What is doping in football and who are the biggest names who have got caught ?

Doping is a highly controversial topic in sports. Athletes have been known to take performance-enhancing drugs of many kinds due to various reasons. This is especially prominent in athletic sports. In football, however, doping is extremely rare due to multiple factors. But it still occurs nonetheless.

Image credit: Times of Malta

What exactly is doping, and why is it banned?

Doping is the use of performance-enhancing drugs and prohibited substances to improve athletic performance. These drugs are used for various purposes and provide various advantages to those who use them, such as increased stamina, power, speed, strength, etc.

There are two main reasons why doping is banned by all international sports organisations: –

1. The drugs give the users an unfair advantage over their competitors. Sprinters can run faster than usual, and wrestlers can withstand more attacks and deal heavier blows than they previously could, etc.

2. These drugs have a significant long-term impact on the body in all aspects.

Thus, doping is banned in all professional sports.

But these cases still occur, primarily due to pressure to perform or desire to win. This is why the age group of most doping cases is relatively low.

Due to the unavailability of drugs that could be useful, unless, in specific circumstances, doping is a crime very rarely found in professional football. And also, why the cases that occur are scrutinised heavily by one and all.

Even though there are very few drugs that can be used in football, they still are available to footballers. Amphetamine can be used as a stimulant, whilst morphine can improve performance by increasing players’ pain and endurance thresholds. Ritalin not only improves focus but can also boost power in professional athletes, which helps defenders against stronger opponents, or attackers to shoot with more power.

FIFA’s stance on doping.

Image credit: RT

FIFA, like all sports bodies, has officially banned doping and has provisions wherein any player can be tested at any time and as often as needed for any drugs. This ruling allows officials to catch players unsuspectingly. For example, during their 2017-18 season, a huge group of Real Madrid players were picked from their training session for a random drug test. The same occurred in the Barcelona camp during their treble season under Luis Enrique. FIFA is also in collaboration with the World Anti-Doping Agency.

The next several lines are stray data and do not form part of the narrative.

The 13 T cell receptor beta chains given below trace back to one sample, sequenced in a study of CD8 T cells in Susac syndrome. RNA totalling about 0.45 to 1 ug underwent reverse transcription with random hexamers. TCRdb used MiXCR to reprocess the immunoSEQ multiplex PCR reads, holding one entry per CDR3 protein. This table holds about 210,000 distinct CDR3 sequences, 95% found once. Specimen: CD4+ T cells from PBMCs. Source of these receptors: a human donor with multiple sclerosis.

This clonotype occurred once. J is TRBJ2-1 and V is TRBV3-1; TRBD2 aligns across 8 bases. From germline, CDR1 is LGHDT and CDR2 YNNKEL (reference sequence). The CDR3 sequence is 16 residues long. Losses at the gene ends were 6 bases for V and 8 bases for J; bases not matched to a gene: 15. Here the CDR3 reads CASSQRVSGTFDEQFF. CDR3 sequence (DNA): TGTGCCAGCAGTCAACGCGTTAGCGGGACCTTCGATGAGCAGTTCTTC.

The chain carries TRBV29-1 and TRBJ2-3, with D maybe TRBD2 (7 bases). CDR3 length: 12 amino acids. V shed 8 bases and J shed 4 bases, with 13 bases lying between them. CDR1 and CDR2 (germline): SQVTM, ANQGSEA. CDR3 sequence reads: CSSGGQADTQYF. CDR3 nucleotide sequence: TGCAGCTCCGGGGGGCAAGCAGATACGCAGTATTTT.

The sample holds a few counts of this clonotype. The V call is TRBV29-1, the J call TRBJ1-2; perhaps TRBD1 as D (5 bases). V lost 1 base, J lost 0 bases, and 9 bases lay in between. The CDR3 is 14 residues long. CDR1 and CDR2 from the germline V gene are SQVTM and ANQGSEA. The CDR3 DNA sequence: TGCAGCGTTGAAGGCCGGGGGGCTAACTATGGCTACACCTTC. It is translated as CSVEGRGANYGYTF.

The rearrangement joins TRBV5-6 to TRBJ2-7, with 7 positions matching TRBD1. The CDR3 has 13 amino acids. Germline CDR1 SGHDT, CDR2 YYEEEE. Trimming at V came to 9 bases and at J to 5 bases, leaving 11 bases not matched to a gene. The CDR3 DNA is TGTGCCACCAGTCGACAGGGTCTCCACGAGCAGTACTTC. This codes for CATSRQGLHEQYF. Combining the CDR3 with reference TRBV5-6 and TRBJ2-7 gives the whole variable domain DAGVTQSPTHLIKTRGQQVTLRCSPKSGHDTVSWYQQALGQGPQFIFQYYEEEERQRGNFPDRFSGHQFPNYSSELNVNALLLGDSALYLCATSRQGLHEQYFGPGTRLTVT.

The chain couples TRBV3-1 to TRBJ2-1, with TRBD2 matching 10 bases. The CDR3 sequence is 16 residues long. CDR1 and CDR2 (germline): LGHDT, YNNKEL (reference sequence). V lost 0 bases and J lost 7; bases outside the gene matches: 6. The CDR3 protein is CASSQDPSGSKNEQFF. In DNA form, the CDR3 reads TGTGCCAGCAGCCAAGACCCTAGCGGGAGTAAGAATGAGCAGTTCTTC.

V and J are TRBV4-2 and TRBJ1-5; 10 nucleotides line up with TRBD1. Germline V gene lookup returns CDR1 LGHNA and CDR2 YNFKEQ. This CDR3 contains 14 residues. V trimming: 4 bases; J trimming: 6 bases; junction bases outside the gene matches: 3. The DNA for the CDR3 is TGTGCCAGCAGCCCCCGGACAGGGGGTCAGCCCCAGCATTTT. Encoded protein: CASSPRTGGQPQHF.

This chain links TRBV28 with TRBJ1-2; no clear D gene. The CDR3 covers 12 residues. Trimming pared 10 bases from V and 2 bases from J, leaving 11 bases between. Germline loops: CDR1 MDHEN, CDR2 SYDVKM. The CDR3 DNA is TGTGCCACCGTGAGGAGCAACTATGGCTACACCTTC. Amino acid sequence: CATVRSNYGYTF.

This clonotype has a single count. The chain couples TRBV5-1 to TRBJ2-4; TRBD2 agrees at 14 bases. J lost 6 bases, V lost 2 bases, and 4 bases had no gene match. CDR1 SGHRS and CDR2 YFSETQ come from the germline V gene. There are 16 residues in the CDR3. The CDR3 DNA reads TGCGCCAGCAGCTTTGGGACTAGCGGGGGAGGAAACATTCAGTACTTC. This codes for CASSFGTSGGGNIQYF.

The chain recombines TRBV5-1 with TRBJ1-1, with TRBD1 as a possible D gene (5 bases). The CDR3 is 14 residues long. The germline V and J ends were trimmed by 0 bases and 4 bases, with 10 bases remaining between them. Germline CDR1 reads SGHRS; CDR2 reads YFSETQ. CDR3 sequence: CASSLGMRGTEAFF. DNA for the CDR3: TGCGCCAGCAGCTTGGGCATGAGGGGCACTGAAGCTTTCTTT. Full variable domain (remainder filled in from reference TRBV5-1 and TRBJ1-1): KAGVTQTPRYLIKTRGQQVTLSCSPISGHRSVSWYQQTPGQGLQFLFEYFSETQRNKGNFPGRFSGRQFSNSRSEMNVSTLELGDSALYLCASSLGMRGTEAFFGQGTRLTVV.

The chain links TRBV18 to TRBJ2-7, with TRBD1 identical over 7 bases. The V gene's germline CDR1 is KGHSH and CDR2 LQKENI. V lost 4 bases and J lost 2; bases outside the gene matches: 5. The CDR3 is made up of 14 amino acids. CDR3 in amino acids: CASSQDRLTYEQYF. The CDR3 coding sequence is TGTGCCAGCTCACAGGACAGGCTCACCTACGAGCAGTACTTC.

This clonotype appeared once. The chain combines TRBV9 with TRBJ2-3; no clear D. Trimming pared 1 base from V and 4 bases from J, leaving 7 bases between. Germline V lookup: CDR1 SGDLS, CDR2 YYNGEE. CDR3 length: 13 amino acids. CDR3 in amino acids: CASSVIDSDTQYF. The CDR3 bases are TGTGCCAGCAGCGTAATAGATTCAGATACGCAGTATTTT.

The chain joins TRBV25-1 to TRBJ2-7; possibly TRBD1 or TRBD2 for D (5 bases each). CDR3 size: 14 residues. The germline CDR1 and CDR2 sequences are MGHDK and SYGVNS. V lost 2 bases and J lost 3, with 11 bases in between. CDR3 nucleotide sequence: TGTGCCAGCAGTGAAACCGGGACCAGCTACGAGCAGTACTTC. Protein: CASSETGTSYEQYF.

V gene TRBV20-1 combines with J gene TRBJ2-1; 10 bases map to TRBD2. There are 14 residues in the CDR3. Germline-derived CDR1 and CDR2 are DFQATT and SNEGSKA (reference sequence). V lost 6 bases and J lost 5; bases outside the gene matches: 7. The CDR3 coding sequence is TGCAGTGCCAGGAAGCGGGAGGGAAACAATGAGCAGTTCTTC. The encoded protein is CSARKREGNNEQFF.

However, it is widely recognised that FIFA is far too relaxed in testing because these drugs rarely affect games. If found, offenders are seriously punished with bans spanning months or years. But they don’t enforce testing widely. Instead, they randomly test one player or a group of players once in a while. And even if players are tested positive for drugs after a match, the game’s result still stands. Former Arsenal boss Arsene Wenger was a manager that expressed his anger against this very much when his team was beaten in the UCL, and then a player of the opposition was found to be taking drugs.

Famous cases of doping accusations and testing in football

Image credit: The 42

As mentioned previously, doping is rare in football. But it does occur, as do accusations of it. Over the years, many players have been accused or randomly tested for doping. And the most well-known cases of doping are that of Diego Maradona in the World Cup, where he was found guilty after a match against Greece.

 Ajax Goalkeeper Andre Onana was also banned for a period of time due to accidental doping.

Sergio Ramos was also accused of doping in 2018, which he denied and was not found guilty. Recently, after a magnificent performance in the Europa League, Paul Pogba was asked to do a doping test, having won 6-2 against Roma.

What are your thoughts? Should FIFA act more strictly in such cases? Is doping in football rare or just doesn’t get caught? Comment and Share!

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